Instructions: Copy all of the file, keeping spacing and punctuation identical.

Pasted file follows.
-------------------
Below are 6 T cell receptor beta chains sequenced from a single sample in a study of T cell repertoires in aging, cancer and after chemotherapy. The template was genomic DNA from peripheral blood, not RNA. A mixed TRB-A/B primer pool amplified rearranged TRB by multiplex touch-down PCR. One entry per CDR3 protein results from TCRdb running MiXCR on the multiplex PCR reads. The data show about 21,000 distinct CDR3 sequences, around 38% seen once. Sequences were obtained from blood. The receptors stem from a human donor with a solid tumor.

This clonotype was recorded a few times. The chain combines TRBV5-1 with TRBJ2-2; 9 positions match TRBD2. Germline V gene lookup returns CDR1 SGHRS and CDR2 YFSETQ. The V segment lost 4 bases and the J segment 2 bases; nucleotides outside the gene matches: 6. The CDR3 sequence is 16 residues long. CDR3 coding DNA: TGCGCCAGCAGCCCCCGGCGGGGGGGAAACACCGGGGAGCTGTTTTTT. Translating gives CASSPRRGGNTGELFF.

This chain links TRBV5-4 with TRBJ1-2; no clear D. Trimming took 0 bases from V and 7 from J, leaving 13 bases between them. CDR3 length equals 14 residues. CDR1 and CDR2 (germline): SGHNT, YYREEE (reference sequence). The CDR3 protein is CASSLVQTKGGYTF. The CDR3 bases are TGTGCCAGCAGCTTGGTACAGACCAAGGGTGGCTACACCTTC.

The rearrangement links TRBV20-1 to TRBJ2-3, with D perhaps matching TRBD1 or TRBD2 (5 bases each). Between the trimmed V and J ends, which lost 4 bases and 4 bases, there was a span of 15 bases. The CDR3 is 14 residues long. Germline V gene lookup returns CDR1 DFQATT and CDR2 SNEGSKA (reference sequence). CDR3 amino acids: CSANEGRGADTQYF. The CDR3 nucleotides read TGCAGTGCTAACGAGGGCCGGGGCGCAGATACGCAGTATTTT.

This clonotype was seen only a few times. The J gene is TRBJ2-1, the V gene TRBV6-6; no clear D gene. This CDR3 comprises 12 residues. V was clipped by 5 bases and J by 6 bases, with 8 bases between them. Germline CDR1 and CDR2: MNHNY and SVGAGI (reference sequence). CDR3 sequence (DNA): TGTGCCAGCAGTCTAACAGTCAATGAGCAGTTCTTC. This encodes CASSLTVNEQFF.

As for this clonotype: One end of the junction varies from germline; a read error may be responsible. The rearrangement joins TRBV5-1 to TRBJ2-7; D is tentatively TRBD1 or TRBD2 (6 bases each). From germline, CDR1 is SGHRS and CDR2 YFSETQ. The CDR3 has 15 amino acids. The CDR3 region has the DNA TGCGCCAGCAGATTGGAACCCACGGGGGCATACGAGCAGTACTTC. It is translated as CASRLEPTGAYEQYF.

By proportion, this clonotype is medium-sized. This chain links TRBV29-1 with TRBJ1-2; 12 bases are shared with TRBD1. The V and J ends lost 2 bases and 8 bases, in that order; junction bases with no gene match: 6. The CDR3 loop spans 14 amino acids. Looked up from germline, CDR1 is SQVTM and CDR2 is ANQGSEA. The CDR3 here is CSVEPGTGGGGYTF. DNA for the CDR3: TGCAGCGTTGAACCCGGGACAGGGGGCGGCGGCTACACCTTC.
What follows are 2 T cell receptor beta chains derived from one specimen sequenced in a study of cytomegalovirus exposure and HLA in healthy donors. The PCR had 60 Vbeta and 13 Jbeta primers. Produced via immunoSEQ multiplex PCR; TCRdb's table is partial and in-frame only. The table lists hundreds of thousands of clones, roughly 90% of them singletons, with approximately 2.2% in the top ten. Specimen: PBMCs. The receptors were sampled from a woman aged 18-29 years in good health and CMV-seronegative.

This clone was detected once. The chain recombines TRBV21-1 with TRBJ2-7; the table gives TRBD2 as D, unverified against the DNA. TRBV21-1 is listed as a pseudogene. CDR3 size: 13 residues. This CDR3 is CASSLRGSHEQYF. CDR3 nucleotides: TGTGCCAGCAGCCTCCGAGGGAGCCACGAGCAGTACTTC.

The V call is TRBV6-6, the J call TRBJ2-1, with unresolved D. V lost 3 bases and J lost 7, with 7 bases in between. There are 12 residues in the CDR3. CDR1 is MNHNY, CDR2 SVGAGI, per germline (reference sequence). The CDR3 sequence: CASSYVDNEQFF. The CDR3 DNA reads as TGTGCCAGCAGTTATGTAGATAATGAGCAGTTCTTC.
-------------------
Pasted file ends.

Below are 6 T cell receptor beta chains sequenced from a single sample in a study of T cell repertoires in aging, cancer and after chemotherapy. The template was genomic DNA from peripheral blood, not RNA. A mixed TRB-A/B primer pool amplified rearranged TRB by multiplex touch-down PCR. One entry per CDR3 protein results from TCRdb running MiXCR on the multiplex PCR reads. The data show about 21,000 distinct CDR3 sequences, around 38% seen once. Sequences were obtained from blood. The receptors stem from a human donor with a solid tumor.

This clonotype was recorded a few times. The chain combines TRBV5-1 with TRBJ2-2; 9 positions match TRBD2. Germline V gene lookup returns CDR1 SGHRS and CDR2 YFSETQ. The V segment lost 4 bases and the J segment 2 bases; nucleotides outside the gene matches: 6. The CDR3 sequence is 16 residues long. CDR3 coding DNA: TGCGCCAGCAGCCCCCGGCGGGGGGGAAACACCGGGGAGCTGTTTTTT. Translating gives CASSPRRGGNTGELFF.

This chain links TRBV5-4 with TRBJ1-2; no clear D. Trimming took 0 bases from V and 7 from J, leaving 13 bases between them. CDR3 length equals 14 residues. CDR1 and CDR2 (germline): SGHNT, YYREEE (reference sequence). The CDR3 protein is CASSLVQTKGGYTF. The CDR3 bases are TGTGCCAGCAGCTTGGTACAGACCAAGGGTGGCTACACCTTC.

The rearrangement links TRBV20-1 to TRBJ2-3, with D perhaps matching TRBD1 or TRBD2 (5 bases each). Between the trimmed V and J ends, which lost 4 bases and 4 bases, there was a span of 15 bases. The CDR3 is 14 residues long. Germline V gene lookup returns CDR1 DFQATT and CDR2 SNEGSKA (reference sequence). CDR3 amino acids: CSANEGRGADTQYF. The CDR3 nucleotides read TGCAGTGCTAACGAGGGCCGGGGCGCAGATACGCAGTATTTT.

This clonotype was seen only a few times. The J gene is TRBJ2-1, the V gene TRBV6-6; no clear D gene. This CDR3 comprises 12 residues. V was clipped by 5 bases and J by 6 bases, with 8 bases between them. Germline CDR1 and CDR2: MNHNY and SVGAGI (reference sequence). CDR3 sequence (DNA): TGTGCCAGCAGTCTAACAGTCAATGAGCAGTTCTTC. This encodes CASSLTVNEQFF.

As for this clonotype: One end of the junction varies from germline; a read error may be responsible. The rearrangement joins TRBV5-1 to TRBJ2-7; D is tentatively TRBD1 or TRBD2 (6 bases each). From germline, CDR1 is SGHRS and CDR2 YFSETQ. The CDR3 has 15 amino acids. The CDR3 region has the DNA TGCGCCAGCAGATTGGAACCCACGGGGGCATACGAGCAGTACTTC. It is translated as CASRLEPTGAYEQYF.

By proportion, this clonotype is medium-sized. This chain links TRBV29-1 with TRBJ1-2; 12 bases are shared with TRBD1. The V and J ends lost 2 bases and 8 bases, in that order; junction bases with no gene match: 6. The CDR3 loop spans 14 amino acids. Looked up from germline, CDR1 is SQVTM and CDR2 is ANQGSEA. The CDR3 here is CSVEPGTGGGGYTF. DNA for the CDR3: TGCAGCGTTGAACCCGGGACAGGGGGCGGCGGCTACACCTTC.
What follows are 2 T cell receptor beta chains derived from one specimen sequenced in a study of cytomegalovirus exposure and HLA in healthy donors. The PCR had 60 Vbeta and 13 Jbeta primers. Produced via immunoSEQ multiplex PCR; TCRdb's table is partial and in-frame only. The table lists hundreds of thousands of clones, roughly 90% of them singletons, with approximately 2.2% in the top ten. Specimen: PBMCs. The receptors were sampled from a woman aged 18-29 years in good health and CMV-seronegative.

This clone was detected once. The chain recombines TRBV21-1 with TRBJ2-7; the table gives TRBD2 as D, unverified against the DNA. TRBV21-1 is listed as a pseudogene. CDR3 size: 13 residues. This CDR3 is CASSLRGSHEQYF. CDR3 nucleotides: TGTGCCAGCAGCCTCCGAGGGAGCCACGAGCAGTACTTC.

The V call is TRBV6-6, the J call TRBJ2-1, with unresolved D. V lost 3 bases and J lost 7, with 7 bases in between. There are 12 residues in the CDR3. CDR1 is MNHNY, CDR2 SVGAGI, per germline (reference sequence). The CDR3 sequence: CASSYVDNEQFF. The CDR3 DNA reads as TGTGCCAGCAGTTATGTAGATAATGAGCAGTTCTTC.